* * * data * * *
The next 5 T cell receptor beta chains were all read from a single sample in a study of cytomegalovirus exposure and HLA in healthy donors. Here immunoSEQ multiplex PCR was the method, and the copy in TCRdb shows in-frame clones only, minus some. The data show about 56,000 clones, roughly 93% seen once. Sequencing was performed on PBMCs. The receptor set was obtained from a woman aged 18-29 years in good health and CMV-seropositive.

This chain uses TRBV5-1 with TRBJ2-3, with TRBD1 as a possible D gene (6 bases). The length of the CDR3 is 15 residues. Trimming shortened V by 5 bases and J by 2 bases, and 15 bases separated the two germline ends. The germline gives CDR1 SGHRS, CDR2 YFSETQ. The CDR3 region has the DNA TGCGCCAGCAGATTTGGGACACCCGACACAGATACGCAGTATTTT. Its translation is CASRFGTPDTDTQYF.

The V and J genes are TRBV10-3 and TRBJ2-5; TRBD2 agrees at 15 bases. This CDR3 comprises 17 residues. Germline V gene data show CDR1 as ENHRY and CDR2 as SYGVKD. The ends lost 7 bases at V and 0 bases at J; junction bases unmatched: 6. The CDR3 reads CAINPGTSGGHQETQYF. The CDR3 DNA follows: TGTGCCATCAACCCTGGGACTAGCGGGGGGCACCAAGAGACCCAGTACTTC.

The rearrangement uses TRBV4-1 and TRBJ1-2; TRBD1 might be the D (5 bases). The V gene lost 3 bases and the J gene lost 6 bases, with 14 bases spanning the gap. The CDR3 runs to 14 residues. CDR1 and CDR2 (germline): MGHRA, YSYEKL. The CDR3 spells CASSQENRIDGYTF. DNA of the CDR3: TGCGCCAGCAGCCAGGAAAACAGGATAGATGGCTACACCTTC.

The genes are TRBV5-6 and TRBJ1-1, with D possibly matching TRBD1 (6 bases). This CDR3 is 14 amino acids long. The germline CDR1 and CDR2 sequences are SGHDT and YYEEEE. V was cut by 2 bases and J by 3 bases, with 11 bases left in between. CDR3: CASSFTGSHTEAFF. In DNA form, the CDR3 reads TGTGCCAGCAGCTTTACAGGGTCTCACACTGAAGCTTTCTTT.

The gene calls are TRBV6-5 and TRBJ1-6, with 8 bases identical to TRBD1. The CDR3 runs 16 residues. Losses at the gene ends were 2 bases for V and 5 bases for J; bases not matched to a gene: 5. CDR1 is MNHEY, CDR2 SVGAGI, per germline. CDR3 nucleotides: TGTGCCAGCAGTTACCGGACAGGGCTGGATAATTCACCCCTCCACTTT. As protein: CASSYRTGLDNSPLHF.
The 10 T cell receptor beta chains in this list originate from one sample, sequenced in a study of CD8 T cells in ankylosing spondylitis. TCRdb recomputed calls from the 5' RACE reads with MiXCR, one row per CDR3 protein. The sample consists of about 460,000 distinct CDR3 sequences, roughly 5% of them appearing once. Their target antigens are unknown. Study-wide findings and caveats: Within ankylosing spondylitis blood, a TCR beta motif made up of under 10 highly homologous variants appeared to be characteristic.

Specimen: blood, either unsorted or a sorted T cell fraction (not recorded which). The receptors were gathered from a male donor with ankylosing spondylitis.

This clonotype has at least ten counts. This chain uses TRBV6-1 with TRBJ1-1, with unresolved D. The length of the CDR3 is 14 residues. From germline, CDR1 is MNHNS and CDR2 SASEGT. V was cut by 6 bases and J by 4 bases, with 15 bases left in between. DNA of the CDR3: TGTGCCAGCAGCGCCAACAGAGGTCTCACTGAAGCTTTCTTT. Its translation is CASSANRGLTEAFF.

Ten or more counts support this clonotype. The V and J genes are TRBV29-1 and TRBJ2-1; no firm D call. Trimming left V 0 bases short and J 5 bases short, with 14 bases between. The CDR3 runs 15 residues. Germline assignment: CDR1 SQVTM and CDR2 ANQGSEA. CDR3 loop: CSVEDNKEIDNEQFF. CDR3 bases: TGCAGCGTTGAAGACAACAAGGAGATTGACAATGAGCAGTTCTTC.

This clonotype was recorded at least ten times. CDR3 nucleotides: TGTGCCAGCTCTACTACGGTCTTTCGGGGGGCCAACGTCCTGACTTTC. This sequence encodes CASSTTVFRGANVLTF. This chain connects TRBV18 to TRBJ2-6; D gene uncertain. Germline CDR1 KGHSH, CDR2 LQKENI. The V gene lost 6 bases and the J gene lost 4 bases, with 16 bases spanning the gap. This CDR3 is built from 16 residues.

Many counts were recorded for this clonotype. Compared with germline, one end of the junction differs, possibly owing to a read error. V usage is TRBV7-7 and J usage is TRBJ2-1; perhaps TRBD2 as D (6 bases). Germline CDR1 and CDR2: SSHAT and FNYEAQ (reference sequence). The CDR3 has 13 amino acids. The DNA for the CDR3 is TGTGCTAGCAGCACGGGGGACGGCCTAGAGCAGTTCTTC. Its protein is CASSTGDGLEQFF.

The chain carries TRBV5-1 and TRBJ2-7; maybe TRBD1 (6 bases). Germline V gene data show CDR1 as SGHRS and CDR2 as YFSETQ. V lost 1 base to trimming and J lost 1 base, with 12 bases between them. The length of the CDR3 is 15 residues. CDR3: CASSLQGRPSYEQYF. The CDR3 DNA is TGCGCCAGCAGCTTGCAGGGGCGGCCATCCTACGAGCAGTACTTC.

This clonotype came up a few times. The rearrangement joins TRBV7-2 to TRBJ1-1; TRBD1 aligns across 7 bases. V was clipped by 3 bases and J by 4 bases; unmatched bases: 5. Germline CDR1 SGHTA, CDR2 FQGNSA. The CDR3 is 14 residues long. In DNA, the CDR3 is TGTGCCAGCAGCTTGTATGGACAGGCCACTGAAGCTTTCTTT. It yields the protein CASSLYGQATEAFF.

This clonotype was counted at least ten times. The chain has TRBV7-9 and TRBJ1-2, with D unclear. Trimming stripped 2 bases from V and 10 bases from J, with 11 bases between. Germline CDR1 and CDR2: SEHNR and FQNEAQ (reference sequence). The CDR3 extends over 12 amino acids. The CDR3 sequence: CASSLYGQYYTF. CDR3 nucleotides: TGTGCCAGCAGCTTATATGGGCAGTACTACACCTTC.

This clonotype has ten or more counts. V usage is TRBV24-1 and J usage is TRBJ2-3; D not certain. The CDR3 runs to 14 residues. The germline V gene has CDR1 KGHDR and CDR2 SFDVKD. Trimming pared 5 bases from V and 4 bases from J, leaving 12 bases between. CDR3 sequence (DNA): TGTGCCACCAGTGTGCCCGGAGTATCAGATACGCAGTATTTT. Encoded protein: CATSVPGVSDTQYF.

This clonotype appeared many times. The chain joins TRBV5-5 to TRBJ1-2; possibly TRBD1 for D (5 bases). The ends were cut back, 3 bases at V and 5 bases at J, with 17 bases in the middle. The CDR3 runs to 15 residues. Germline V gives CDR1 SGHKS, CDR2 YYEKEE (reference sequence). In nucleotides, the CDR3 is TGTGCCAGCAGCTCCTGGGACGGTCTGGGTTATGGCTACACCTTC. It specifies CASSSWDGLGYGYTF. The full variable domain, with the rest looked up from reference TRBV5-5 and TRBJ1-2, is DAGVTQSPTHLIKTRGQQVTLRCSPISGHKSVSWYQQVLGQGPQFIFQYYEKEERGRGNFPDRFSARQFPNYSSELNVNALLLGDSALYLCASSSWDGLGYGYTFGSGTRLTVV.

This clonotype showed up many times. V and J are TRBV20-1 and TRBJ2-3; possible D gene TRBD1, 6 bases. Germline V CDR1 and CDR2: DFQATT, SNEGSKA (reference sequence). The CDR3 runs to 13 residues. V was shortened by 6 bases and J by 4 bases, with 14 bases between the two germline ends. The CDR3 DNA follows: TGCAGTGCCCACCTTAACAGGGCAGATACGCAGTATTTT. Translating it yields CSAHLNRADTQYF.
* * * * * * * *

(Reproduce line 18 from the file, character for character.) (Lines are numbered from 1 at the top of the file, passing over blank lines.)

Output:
This clonotype showed up many times. V and J are TRBV20-1 and TRBJ2-3; possible D gene TRBD1, 6 bases. Germline V CDR1 and CDR2: DFQATT, SNEGSKA (reference sequence). The CDR3 runs to 13 residues. V was shortened by 6 bases and J by 4 bases, with 14 bases between the two germline ends. The CDR3 DNA follows: TGCAGTGCCCACCTTAACAGGGCAGATACGCAGTATTTT. Translating it yields CSAHLNRADTQYF.